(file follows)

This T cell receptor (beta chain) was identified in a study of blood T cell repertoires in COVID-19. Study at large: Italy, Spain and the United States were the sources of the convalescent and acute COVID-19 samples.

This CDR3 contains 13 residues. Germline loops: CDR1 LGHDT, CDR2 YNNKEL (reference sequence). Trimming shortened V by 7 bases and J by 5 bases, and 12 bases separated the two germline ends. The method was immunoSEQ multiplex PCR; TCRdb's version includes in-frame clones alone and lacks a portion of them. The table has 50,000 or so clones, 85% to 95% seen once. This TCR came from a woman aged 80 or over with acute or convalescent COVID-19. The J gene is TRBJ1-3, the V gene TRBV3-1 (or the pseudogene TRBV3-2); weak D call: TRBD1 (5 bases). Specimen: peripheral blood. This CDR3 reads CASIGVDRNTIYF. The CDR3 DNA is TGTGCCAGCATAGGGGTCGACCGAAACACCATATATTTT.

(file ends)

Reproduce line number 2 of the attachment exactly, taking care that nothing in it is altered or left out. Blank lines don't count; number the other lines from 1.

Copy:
This CDR3 contains 13 residues. Germline loops: CDR1 LGHDT, CDR2 YNNKEL (reference sequence). Trimming shortened V by 7 bases and J by 5 bases, and 12 bases separated the two germline ends. The method was immunoSEQ multiplex PCR; TCRdb's version includes in-frame clones alone and lacks a portion of them. The table has 50,000 or so clones, 85% to 95% seen once. This TCR came from a woman aged 80 or over with acute or convalescent COVID-19. The J gene is TRBJ1-3, the V gene TRBV3-1 (or the pseudogene TRBV3-2); weak D call: TRBD1 (5 bases). Specimen: peripheral blood. This CDR3 reads CASIGVDRNTIYF. The CDR3 DNA is TGTGCCAGCATAGGGGTCGACCGAAACACCATATATTTT.